Incapacity and Guardianship

As people are living longer, the incidence of cognitive impairment increases dramatically. More than 50% of people over the age of 85 suffer from cognitive impairment.

If you have not appointed someone to make decisions for you and you become mentally incapacitated, the court will have to appoint someone to assist you. The person the law appoints may or may not be the person you would choose to make decisions for you. Your spouse does not have the legal right to make financial decisions for you.

It may be necessary to have you declared incapacitated by a court to protect you and your assets from harm. A petition will be filed with the Court. A judge will hear medical testimony to determine if you meet the legal definition of incapacity; whether your ability to receive and evaluate information is impaired to such an extent that you are unable to make safe decisions regarding your finances, medical care or living arrangements. An attorney is required and anyone can oppose the appointment of a guardian.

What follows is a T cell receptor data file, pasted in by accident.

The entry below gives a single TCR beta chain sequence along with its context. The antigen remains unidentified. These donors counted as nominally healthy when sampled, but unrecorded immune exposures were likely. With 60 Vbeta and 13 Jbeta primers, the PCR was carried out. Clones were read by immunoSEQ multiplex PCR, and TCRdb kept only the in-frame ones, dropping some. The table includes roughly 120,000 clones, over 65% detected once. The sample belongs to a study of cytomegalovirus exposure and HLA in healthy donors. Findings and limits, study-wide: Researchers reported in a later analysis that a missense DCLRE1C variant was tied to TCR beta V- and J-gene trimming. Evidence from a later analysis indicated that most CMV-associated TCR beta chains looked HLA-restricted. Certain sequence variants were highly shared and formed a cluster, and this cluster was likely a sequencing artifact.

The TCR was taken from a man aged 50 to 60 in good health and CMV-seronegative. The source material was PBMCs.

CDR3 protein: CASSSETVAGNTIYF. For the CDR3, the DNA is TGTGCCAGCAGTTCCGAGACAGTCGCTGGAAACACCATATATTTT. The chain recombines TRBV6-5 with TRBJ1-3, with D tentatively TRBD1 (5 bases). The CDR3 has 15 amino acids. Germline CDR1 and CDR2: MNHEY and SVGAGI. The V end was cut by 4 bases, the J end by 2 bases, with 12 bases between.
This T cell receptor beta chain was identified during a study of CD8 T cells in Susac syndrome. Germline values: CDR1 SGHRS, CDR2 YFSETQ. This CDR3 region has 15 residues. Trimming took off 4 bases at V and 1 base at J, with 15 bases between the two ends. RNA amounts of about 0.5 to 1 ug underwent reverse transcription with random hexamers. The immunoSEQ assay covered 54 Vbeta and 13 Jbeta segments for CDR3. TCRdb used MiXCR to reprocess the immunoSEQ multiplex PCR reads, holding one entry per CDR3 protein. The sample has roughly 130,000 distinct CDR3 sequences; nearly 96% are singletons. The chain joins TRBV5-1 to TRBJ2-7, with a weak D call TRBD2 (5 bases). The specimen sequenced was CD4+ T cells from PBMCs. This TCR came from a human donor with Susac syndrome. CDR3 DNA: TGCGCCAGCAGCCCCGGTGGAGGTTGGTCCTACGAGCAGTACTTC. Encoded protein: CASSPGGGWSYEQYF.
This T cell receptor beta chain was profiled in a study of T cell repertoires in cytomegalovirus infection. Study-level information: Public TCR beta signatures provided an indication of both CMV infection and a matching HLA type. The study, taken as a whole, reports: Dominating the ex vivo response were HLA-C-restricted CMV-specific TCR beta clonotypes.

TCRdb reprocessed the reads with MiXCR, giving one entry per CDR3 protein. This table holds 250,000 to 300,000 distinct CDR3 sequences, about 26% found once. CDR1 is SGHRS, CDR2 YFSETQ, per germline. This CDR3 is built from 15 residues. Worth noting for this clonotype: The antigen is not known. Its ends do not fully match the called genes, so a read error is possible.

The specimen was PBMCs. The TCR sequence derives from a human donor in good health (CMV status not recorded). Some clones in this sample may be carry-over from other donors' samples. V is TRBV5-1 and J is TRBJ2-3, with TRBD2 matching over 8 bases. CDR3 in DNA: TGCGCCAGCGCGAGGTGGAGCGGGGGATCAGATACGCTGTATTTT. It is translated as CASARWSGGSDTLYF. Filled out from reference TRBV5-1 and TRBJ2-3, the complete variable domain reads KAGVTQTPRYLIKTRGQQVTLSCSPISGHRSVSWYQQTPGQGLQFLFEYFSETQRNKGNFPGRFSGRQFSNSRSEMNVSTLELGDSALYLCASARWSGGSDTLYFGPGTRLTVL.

A guardian has to account to the court for his actions, file annual reports and seek court approval when he performs certain tasks (such as selling the incapacitated person’s house or doing estate planning). There are certain asset protection tools that a guardian cannot use.

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Free Resource Guide

Robert Slutsky, Elder Law & Estate Planning Attorney serving Chester County, Pennsylvania would like to send you a free copy of Your Guide For Caregivers to Chester County Senior Resources.

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